Campione NE, Evans DC. (2011) Cranial Growth and Variation in Edmontosaurs (Dinosauria: Hadrosauridae): Implications for Latest Cretaceous Megaherbivore Diversity in North America. PLoS ONE. 6(9): e25186. doi.org/10.1371/journal.pone.0025186

Caprenter, K. (1992) Behavior of hadrosaurs as interpreted from footprints in the "Mesaverde" Group (Campanian) of Colorado, Utah, and Wyoming. Contributions to Geology, University of Wyoming. V. 29, P. 81-96 (Link to Paper)

Chin K., Feldmann R., & Tashman, JN. (2017) Consumption of crustaceans by megaherbivorous dinosaurs: Dietary flexibility and dinosaur life history strategies. Scientific Reports. 7. 10.1038/s41598-017-11538-w

Chinsamy, A. Thomas DB, Tumarkin-Deratzian AR, Fiorillo AR. (2012) Hadrosaurs Were Perennial Polar Residents. The Anatomical Record: Advances in Integrative Anatomy and Evolutionary Biology, 295 (4): 610 DOI: 10.1002/ar.22428

Davis, M. Census of dinosaur skin reveals lithology may not be the most important factor in increased preservation of hadrosaurid skin. (2012) Acta Paleontologica Polonica. http://dx.doi.org/10.4202/app.2012.0077

Erickson GM, Krick BA, Hamilton M., Bourne GR, Norell MA, Lilleodden E, Sawyer WG. (2012) Complex Dental Structure and Wear Biomechanics in Hadrosaurid Dinosaurs. Science, 338 (6103): 98 DOI: 10.1126/science.1224495

Horner, JR. (1984) A "segmented" epidermal tail frill in a species of hadrosaurian dinosaur. Journal of Paleontology. 58, 270-271. (Link to Paper)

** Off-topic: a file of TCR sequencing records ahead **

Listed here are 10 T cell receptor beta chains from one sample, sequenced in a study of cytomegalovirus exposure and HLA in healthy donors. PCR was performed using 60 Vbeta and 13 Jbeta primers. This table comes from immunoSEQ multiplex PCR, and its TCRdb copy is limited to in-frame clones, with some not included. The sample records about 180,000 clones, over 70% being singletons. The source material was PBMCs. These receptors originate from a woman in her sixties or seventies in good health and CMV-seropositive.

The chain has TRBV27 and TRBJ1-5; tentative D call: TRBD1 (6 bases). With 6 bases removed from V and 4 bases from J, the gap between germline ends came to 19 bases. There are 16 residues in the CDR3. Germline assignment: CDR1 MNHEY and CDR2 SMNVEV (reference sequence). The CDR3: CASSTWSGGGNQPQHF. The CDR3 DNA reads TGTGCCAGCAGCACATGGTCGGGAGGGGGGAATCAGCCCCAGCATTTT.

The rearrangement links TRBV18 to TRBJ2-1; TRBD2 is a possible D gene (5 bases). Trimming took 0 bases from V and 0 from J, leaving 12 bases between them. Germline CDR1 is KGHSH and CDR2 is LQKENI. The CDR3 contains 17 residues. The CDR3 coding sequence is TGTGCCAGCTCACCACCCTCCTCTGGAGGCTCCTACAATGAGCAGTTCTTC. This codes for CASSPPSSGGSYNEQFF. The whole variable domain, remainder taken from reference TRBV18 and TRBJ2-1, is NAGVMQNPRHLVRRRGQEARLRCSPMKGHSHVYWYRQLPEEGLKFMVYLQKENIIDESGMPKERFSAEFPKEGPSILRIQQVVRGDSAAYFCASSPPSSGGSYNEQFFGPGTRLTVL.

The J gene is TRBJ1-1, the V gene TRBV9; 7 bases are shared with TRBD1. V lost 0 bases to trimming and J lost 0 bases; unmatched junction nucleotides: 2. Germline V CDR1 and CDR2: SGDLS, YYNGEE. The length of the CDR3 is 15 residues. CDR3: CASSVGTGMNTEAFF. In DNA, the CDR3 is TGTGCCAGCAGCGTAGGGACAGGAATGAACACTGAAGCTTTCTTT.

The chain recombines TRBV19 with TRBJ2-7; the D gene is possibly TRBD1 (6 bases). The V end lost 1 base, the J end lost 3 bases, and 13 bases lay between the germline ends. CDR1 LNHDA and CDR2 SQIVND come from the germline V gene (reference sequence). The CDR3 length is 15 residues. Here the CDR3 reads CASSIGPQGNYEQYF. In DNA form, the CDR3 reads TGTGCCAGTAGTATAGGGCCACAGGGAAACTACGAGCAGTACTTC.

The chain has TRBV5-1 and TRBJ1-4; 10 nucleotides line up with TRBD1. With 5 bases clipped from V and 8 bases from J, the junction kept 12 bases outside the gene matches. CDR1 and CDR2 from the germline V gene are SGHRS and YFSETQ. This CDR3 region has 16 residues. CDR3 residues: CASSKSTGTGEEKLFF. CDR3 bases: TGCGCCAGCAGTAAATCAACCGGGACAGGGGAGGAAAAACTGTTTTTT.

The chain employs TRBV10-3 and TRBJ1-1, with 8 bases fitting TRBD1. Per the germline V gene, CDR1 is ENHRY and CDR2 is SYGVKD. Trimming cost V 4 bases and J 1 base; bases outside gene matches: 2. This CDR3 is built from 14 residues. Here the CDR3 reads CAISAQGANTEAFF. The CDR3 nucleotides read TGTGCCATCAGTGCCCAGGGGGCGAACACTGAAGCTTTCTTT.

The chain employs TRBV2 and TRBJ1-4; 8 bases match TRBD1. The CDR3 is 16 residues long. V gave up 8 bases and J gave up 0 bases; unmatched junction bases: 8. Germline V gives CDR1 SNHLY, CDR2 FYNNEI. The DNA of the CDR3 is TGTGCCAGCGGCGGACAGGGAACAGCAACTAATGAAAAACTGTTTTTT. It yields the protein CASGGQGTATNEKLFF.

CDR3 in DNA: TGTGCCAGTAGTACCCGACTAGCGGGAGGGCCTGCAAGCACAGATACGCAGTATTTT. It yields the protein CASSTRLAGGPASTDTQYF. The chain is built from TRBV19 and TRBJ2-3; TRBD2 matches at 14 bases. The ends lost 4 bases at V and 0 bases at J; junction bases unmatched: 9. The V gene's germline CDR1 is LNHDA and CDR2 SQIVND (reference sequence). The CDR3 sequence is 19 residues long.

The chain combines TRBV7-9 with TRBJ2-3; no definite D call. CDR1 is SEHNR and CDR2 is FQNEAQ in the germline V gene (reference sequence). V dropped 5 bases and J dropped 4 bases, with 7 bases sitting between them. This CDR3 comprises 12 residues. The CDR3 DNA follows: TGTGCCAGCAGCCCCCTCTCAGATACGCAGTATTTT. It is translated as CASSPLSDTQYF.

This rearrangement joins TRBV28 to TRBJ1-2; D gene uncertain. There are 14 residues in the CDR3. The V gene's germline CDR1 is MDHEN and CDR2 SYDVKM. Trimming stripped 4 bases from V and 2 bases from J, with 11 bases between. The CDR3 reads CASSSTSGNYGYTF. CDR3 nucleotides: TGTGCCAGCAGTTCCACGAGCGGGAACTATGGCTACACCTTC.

Mori H, Druckenmiller PS, Erickson GM. (2016) A new Arctic hadrosaurid from the Prince Creek Formation (lower Maastrichtian) of northern Alaska. Acta Palaeontologica Polonica. 61(1): 15-32.

Morris, WJ. (1970) Hadrosaurian dinosaur bills - morphology and function. Los Angeles County Museum, Contributions in Science. 193, 1-14.(Link to Paper)

Osborn, H.F. (1912) "Integument of the iguanodont dinosaur Trachodon", Memoirs of the AMNH ; new ser., v. 1, pt. 1-2. (Link To Paper)

Senter, P. (2012) Forearm orientation in hadrosauridae (Dinosauria: Ornithopoda) and implications for museum mounts. Palaeontologia Electronica. 15. (Link to Paper)

Xing H, Mallon JC, Currie ML. (2017) Supplementary cranial description of the types of Edmontosaurus regalis (Ornithischia: Hadrosauridae), with comments on the phylogenetics and biogeography of Hadrosaurinae. PLoS ONE. 12(4): e0175253. https://doi.org/10.1371/journal.pone.0175253

Xing H, Zhao XJ, Wang KB, Li DJ, CHEN SQ, Mallon JC, et al. (2014) Comparative osteology and phylogenetic relationship of Edmontosaurus and Shantungosaurus(Dinosauria: Hadrosauridae) from the Upper Cretaceous of North America and East Asia. Acta